62. Use masks in preference to placeholders

Placeholders can be problematic for a number of reasons. Let’s take the example of “MM/DD/YY” (a mask) vs. “01/01/80” (a placeholder):

  • “MM/DD/YY” reduces ambiguity, and requires less interpretation
  • “01/01/80” could be a bank sort code
  • “01/01” doesn’t make clear which portion is the day, and which is the month
  • Depending on the visual design, placeholders can make a field look like it’s already been filled out

All of these factors can increase cognitive load on the user, as they have to actively think these ambiguities through.

63. Accommodate differences between countries and locales

Most countries don’t have a thing called a “ZIP code”, and their equivalent code may be in a completely different format. Ensure that your form can handle this form of diverse input, and validate accordingly. 

64. Don’t ask for password confirmation

Password confirmation—whereby users have to enter their chosen password twice—generally serves no purpose and adds an unnecessary step. Even if the user makes a mistake when typing their chosen password, you can allow them to reset it using your service’s standard “Forgotten password” link.

65. Respect people’s privacy—and privacy law

As a point of principle, as designers we should respect people’s privacy and avoid creating experiences that request any personal data unnecessarily. Increasingly, domestic and international privacy laws (such as GDPR) require the gathering and storage of personal data to be consent-based, and necessary for the provision of the requested service.

Conversion Rate Optimisation (CRO)

Any of the points above will help users to complete your form with a minimum of friction. But there are some additional tips that will help support your form design’s conversion rate. (In this context, “conversion rate” means the percentage of users who submit the form rather than abandoning it.)

66. Emphasize benefits or value points

Even in short forms, users can very quickly lose an emotional connection to whatever initially motivated them to click through. Particularly in multi-screen forms and in submit buttons, remind the user of the benefits or value points associated with completing the flow. For example, in the signup flow for a book subscrition app, instead of using the button text “Sign up”, we could try “Sign up and start reading”.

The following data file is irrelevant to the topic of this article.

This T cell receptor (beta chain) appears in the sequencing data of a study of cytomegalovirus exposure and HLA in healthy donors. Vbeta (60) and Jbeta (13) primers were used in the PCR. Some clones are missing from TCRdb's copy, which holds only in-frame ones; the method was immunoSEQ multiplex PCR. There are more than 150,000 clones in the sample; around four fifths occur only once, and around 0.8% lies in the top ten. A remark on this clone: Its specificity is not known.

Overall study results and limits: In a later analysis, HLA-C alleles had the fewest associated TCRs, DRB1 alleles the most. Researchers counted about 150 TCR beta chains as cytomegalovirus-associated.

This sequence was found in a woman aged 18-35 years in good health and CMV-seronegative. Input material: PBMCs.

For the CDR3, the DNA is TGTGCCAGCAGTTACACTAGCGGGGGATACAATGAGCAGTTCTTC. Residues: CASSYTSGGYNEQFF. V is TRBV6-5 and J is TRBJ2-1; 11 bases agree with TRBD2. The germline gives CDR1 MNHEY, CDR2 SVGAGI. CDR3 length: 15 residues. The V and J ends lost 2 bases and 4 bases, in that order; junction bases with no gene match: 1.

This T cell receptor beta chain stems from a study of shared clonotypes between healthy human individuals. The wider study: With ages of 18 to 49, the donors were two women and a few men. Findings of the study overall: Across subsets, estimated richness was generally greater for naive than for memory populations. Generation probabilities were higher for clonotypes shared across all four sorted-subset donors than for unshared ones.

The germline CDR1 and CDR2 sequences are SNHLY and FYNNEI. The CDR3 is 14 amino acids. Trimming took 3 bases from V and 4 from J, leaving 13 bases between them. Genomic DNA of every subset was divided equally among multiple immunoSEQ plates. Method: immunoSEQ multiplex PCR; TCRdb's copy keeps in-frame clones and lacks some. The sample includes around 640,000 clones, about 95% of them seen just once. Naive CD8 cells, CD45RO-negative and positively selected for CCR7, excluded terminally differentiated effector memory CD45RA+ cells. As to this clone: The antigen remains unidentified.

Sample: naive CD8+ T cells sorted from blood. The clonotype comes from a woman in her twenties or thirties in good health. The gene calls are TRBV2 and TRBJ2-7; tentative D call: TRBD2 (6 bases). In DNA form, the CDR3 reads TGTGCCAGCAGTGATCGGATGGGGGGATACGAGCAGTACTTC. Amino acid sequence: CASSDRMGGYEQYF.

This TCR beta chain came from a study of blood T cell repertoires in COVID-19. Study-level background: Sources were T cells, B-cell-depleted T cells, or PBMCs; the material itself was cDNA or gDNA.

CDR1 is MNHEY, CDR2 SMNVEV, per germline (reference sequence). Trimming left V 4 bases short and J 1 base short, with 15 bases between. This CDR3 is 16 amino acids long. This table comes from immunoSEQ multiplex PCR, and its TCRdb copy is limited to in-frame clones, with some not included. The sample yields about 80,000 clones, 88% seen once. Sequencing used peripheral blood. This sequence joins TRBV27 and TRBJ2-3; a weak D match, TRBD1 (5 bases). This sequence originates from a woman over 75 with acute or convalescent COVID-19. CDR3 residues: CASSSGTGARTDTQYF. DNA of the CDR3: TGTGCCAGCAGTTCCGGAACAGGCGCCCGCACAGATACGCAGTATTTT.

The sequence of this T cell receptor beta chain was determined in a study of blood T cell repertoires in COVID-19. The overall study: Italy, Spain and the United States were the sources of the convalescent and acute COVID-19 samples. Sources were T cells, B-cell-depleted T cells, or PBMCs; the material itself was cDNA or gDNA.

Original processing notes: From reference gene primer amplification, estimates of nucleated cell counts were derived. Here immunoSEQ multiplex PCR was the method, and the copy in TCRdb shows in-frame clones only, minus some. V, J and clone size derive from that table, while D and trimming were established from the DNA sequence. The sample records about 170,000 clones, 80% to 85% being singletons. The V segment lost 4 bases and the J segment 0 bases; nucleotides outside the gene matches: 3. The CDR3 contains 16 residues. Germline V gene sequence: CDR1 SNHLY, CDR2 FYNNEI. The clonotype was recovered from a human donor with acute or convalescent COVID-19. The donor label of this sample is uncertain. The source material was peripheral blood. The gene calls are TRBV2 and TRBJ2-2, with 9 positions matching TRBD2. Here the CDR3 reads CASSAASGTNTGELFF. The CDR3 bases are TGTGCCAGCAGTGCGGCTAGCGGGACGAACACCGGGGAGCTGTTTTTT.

67. Use progressive engagement patterns

Testing has shown that, in general, multi-step forms tend to convert better than single-step forms. This is possibly because the initial step is “smaller” and less threatening, encouraging the user to take it; and that, having taken the first step, users are then biased towards completing the process. So, to enhance conversion, consider splitting even simple forms into two steps.

68. Show a progress bar in multi-step forms

In any multi-step or multi-screen form, displaying a clear visual indicator of progress will encourage the user to stick with the flow and complete the process. It’s the equivalent of seeing the light at the end of the tunnel.

69. Use multiple choice options for easy progress

If data can be gathered by presenting multiple-choice buttons or links, then using this form of input requires minimal user effort, and means users are more likely to advance to the next step.

70. Use images for multiple-choice options

Even better, if those multiple choices can be represented using images or icons (think Buzzfeed quizzes), people are even more likely to engage with them and continue their journey through the form.

71. Don’t ask for people’s phone number.

People are significantly more likely to abandon your form if you require their phone number. Omit this request unless you truly need that information to deliver the requested product or service.

72. Use milestone submissions.

A milestone submission describes the point in a form where all the most important information has been gathered. For example, a conventional account creation process might go like this:

  • First name
  • Last name
  • Email address
  • Address
  • Credit card details
  • Create account